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Matching Y-Chromosome DNA Results
Why Molecular Genealogy?
Understanding DNA
Y-Chromosome DNA
Results Matching
Mitochondrial DNA
What is Genealogy?
Putting it All Together
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Comparing Y-DNA results is similar to comparing telephone numbers.

For instance, if we look at the following two North American business telephone numbers:


... we immediately notice that 12 out of 13 numbers are identical, and would conclude that the two numbers are likely from the same business.

Likewise, if we look at two Y-DNA haplotypes (two sets of marker results), such as:

11 14 12 13 29 24 10 13 13 14 12 15 12 12 13 12 12 12 14 25 19 30
11 14 12 13 29 24 10 13 13 14 12 15 12 12 13 12 12 12 14 25 19 31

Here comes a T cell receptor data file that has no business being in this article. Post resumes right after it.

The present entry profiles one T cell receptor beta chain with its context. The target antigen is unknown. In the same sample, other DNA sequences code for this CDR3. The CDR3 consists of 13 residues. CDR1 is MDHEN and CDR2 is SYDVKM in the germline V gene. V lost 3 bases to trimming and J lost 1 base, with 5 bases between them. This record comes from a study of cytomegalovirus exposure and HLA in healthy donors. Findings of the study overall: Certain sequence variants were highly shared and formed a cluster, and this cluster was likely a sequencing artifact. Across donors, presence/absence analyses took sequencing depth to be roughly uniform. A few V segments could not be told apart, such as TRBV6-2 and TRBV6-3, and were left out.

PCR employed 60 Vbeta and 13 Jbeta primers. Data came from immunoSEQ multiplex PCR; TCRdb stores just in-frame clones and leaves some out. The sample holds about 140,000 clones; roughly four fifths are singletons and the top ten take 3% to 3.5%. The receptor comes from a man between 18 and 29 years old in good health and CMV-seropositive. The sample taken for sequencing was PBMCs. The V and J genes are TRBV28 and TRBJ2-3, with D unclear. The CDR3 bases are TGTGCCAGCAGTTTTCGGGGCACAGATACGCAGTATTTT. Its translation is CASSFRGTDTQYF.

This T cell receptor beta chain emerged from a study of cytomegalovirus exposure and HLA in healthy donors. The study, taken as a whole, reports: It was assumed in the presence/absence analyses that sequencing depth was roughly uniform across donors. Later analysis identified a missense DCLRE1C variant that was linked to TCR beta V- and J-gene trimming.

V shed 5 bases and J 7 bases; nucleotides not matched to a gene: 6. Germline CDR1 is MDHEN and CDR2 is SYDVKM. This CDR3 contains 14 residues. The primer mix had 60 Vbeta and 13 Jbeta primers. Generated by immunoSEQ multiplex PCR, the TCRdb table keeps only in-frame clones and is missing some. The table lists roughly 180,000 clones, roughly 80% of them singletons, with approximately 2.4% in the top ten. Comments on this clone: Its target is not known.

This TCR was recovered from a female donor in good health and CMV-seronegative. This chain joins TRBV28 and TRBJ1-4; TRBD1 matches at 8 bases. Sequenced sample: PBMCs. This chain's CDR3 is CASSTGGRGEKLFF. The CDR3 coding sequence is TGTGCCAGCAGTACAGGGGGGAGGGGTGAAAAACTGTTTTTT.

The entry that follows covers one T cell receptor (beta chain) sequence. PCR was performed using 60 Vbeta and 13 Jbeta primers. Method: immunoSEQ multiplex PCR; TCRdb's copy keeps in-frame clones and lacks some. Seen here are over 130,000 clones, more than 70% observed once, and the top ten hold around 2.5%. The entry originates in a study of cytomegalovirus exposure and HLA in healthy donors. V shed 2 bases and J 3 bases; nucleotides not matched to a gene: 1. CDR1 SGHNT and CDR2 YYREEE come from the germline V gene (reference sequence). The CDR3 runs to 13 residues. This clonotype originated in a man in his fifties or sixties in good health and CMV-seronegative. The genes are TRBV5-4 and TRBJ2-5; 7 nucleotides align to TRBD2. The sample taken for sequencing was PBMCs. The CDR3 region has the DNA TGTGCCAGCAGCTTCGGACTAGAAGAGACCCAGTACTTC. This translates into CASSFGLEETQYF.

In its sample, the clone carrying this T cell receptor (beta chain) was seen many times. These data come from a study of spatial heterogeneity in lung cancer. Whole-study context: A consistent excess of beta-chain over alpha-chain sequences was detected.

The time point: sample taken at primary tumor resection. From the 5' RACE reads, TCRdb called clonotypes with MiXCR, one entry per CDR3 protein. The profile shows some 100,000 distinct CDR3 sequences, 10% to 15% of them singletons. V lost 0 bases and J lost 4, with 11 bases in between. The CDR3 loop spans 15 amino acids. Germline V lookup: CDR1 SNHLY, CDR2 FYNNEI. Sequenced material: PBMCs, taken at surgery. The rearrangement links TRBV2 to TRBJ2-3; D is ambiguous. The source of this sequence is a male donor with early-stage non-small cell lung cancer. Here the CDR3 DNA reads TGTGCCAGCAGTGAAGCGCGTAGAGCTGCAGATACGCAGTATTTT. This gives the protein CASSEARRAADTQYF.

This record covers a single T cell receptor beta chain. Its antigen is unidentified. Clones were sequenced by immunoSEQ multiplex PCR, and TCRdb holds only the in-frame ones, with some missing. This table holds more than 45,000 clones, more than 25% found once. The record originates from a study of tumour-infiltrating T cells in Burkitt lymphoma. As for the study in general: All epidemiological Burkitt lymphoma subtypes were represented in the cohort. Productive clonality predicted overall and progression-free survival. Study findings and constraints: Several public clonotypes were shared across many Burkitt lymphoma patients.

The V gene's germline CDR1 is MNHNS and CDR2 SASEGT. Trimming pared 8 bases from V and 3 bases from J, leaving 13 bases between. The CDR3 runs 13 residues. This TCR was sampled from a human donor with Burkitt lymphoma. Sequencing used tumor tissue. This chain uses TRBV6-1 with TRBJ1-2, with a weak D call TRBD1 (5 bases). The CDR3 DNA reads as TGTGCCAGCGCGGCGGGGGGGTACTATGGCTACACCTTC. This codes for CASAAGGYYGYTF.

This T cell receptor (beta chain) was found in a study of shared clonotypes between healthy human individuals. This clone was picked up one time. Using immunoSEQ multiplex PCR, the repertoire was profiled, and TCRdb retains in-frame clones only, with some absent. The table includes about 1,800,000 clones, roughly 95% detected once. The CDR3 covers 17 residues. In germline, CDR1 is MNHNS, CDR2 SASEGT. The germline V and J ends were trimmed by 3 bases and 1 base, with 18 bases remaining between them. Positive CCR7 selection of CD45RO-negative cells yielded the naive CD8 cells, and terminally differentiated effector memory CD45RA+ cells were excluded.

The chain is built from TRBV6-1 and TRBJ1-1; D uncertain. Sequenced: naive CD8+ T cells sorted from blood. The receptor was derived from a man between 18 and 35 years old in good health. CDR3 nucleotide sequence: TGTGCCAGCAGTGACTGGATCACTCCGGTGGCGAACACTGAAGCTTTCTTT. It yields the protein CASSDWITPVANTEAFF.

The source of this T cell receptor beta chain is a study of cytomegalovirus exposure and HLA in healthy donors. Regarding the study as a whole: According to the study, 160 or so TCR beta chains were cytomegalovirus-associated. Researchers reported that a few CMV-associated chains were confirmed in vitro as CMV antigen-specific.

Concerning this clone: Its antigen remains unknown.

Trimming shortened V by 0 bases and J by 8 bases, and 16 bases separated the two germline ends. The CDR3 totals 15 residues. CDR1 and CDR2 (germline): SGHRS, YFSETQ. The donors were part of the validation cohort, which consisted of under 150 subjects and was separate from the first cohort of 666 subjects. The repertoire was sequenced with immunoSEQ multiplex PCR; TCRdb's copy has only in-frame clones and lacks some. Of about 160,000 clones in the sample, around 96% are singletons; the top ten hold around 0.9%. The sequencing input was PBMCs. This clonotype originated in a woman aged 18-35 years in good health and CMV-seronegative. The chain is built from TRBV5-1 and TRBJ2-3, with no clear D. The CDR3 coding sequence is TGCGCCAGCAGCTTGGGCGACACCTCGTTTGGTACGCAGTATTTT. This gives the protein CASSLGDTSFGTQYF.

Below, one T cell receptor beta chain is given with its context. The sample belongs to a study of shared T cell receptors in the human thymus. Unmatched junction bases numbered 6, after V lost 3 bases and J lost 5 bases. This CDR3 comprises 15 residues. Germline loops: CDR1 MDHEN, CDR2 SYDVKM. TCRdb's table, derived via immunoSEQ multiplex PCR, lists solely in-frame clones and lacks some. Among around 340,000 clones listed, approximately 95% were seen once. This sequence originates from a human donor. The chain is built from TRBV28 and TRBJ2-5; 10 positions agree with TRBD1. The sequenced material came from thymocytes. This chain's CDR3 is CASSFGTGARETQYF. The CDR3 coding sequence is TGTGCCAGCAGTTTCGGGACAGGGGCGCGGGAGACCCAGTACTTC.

... we also notice that all the values are identical except for one, and would conclude the two participants might be related.

In general, the higher the percentage of matching markers, the closer two participants are likely to be related.

Matches of 34/36, 35/36, and 36/36 -- and a common surname -- generally indicate a common ancestor in the time that public records have been in existence.

Family trees often date back this far, and individuals with matches of 34/36 and higher may have intersecting ancestries.

Matches of 34/36 and higher -- but a different surname -- may indicate a surname change in one line or may be coincidence.

Matches of 32/36 or less generally indicate a connection before the widespread use of public records or even the advent of hereditary surnames in most countries.

Matches of 33/36 can be ambiguous and should generally be interpreted in the context of individual family history.

Molecular genealogy is based on probabilities, and like forecasting the weather, is not an exact science. It can provide important clues for family history research but traditional genealogy methods continue to be an important part of molecular genealogy.
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